One interesting place to visit in Bali was Goa Gajah, the 11th century tiny little cave listed on the UNESCO World Heritage sites. As the word of Goa Gajah is anticipated coming from the word of Lwa Gajah, the name of Buddhist Temple or hermitage for Buddhist monk, it was a surprise finding that it was rather a Hindu temple. It was surrounded by the nearby villages and enormous rice paddies.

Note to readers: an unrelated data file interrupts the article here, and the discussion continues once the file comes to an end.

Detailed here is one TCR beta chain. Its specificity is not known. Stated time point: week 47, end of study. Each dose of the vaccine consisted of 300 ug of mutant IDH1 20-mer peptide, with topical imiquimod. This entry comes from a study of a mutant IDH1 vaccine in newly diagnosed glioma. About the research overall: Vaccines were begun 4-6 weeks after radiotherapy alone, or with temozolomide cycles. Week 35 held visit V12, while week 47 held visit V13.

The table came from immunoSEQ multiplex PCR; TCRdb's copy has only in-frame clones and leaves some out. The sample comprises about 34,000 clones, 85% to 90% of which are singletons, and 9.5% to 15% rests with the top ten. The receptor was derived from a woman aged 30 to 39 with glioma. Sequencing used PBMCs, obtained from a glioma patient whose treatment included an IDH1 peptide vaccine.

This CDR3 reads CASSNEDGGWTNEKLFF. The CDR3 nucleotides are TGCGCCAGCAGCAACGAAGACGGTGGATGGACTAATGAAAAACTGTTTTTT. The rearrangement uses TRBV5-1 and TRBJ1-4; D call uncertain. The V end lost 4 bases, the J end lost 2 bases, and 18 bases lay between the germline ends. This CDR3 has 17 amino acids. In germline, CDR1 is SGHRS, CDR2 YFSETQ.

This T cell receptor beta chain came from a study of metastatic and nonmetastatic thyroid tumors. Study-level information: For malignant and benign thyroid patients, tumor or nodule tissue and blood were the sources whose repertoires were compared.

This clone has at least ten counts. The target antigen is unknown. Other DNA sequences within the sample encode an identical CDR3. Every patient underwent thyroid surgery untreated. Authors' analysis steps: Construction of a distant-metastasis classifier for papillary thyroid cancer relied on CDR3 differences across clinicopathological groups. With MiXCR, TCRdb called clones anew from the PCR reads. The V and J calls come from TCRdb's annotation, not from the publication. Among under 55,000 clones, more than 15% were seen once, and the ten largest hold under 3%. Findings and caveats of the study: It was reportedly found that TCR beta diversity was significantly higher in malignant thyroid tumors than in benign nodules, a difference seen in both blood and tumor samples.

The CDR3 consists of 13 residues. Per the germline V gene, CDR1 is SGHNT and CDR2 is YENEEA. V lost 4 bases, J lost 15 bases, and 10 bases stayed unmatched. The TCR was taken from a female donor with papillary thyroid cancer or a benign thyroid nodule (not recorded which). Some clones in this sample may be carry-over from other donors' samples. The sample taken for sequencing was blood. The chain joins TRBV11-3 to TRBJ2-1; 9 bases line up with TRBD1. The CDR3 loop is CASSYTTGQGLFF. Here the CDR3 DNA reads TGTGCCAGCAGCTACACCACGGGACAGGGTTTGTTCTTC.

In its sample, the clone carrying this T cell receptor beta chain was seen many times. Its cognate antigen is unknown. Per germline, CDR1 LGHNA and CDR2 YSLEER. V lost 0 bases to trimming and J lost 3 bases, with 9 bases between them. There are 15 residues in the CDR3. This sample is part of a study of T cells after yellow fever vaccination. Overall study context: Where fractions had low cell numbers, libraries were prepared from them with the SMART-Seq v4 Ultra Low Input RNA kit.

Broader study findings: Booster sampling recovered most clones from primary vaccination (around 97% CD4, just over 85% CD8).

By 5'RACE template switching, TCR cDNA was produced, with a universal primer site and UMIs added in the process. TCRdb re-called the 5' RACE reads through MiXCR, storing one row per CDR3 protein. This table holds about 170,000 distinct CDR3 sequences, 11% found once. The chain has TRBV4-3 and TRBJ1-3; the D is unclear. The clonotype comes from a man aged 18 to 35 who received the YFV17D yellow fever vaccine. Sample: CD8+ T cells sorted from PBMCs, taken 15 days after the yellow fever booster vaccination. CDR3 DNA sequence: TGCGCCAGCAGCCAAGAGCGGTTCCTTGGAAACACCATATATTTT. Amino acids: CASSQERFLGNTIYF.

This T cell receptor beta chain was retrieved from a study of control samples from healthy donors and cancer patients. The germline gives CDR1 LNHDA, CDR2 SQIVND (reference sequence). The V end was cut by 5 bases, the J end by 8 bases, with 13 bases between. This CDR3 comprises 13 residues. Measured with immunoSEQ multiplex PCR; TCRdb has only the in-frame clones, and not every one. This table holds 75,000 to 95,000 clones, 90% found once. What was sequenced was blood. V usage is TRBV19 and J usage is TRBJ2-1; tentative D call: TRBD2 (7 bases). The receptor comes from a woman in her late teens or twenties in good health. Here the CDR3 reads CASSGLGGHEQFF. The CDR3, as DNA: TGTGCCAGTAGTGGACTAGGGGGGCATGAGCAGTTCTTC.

Once entering in the dark cave narrow passage, it suddenly ends in an intersection. The left passage contains a statue of Ganesh, the Hindu god reminiscent of an elephant. The right passage holds a small worship area with 3 stones (lingam and yoni, symbols of divine procreative energy) in honor of Shiva. So if couples were having reproductions problems that was the place to bring their offerings and pray. But entering in the dark misty cave was not as impressive as looking at it’s demon’s mouth surrounded by old archaeological ruins. While the Patirthaan holy pool centered in the cave courtyard serves as a place to take the holy Tirtha water for Hindu ceremony, and walking further there were signs of entering in the jungle. I was told that many old men, once they reach their retirement age, go to live in the jungle for reaching eternal peace with the natural habitat until they die. Very mystical setting and stories in the Elephant cave.